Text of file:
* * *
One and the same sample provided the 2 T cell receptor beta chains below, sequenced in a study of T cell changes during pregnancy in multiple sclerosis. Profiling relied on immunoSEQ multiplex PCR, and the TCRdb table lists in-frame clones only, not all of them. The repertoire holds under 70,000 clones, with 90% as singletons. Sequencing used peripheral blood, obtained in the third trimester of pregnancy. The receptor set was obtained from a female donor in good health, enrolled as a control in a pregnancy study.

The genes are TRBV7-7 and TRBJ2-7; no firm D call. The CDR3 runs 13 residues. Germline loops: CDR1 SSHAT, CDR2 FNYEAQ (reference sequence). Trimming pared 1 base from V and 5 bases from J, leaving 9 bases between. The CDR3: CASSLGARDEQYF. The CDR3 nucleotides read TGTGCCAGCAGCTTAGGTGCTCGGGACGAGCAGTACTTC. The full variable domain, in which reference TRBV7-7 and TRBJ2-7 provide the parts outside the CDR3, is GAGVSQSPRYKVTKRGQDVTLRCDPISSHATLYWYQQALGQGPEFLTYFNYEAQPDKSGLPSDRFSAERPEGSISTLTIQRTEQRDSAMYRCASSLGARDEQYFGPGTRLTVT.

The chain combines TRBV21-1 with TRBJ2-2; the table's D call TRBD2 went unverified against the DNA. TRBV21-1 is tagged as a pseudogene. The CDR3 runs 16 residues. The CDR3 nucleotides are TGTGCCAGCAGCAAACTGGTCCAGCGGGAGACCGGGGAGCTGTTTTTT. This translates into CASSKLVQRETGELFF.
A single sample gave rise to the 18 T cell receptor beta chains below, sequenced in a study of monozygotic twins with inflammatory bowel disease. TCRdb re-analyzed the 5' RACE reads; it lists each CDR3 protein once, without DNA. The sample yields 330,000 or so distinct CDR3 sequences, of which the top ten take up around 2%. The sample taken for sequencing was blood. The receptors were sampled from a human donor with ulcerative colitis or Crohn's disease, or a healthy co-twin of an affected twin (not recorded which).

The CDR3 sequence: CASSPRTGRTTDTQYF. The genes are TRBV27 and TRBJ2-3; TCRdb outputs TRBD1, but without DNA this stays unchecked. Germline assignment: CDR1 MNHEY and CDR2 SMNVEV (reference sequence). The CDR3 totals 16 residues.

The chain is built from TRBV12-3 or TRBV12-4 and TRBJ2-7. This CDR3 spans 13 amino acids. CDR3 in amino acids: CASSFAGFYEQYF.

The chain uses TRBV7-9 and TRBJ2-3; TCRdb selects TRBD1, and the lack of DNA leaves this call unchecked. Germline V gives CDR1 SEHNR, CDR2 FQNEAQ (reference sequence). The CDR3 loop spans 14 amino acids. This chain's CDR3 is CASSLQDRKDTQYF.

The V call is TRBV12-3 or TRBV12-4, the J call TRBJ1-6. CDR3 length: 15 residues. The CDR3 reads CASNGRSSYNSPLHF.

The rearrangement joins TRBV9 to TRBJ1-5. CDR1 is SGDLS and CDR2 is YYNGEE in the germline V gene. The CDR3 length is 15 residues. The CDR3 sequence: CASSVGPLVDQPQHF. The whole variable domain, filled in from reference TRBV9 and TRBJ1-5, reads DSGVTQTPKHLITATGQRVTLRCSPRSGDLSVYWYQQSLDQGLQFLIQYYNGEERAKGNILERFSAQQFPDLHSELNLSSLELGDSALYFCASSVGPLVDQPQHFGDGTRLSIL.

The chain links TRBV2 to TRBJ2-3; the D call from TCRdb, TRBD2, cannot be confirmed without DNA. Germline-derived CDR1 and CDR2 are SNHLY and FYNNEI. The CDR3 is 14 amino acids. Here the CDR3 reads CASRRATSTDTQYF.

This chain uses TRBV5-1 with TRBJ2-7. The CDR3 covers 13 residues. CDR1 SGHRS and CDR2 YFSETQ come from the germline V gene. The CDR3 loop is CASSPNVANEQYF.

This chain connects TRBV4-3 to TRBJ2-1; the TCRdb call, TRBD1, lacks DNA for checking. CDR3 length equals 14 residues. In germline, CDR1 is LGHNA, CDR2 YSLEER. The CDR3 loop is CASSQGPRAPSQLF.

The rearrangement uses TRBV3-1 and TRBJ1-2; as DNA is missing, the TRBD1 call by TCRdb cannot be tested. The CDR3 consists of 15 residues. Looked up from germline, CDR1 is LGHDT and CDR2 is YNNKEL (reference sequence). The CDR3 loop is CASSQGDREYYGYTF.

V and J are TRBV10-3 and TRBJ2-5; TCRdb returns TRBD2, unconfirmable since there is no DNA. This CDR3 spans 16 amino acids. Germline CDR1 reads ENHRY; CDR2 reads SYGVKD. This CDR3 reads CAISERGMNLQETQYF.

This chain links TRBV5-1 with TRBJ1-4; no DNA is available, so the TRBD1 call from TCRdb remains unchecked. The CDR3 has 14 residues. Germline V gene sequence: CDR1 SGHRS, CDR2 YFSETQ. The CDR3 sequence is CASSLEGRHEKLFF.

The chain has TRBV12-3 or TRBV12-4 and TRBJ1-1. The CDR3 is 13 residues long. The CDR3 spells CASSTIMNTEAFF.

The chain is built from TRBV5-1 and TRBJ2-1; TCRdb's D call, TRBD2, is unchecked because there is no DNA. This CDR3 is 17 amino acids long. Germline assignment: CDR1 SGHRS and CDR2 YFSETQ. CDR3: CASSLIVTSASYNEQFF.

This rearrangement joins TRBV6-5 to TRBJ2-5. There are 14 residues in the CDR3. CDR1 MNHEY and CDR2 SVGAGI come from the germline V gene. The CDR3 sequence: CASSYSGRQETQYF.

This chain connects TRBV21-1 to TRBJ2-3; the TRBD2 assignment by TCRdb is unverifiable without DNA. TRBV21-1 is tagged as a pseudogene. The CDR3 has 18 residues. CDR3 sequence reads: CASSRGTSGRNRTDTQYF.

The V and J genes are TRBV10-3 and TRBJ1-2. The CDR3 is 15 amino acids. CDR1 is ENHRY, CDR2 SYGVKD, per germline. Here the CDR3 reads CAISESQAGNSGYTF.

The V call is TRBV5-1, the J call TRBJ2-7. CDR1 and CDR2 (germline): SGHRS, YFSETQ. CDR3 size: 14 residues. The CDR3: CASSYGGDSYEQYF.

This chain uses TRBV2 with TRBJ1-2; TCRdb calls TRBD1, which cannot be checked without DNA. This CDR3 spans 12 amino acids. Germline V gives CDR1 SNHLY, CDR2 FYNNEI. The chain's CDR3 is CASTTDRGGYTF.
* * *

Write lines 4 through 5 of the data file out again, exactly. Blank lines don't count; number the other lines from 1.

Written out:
A single sample gave rise to the 18 T cell receptor beta chains below, sequenced in a study of monozygotic twins with inflammatory bowel disease. TCRdb re-analyzed the 5' RACE reads; it lists each CDR3 protein once, without DNA. The sample yields 330,000 or so distinct CDR3 sequences, of which the top ten take up around 2%. The sample taken for sequencing was blood. The receptors were sampled from a human donor with ulcerative colitis or Crohn's disease, or a healthy co-twin of an affected twin (not recorded which).

The CDR3 sequence: CASSPRTGRTTDTQYF. The genes are TRBV27 and TRBJ2-3; TCRdb outputs TRBD1, but without DNA this stays unchecked. Germline assignment: CDR1 MNHEY and CDR2 SMNVEV (reference sequence). The CDR3 totals 16 residues.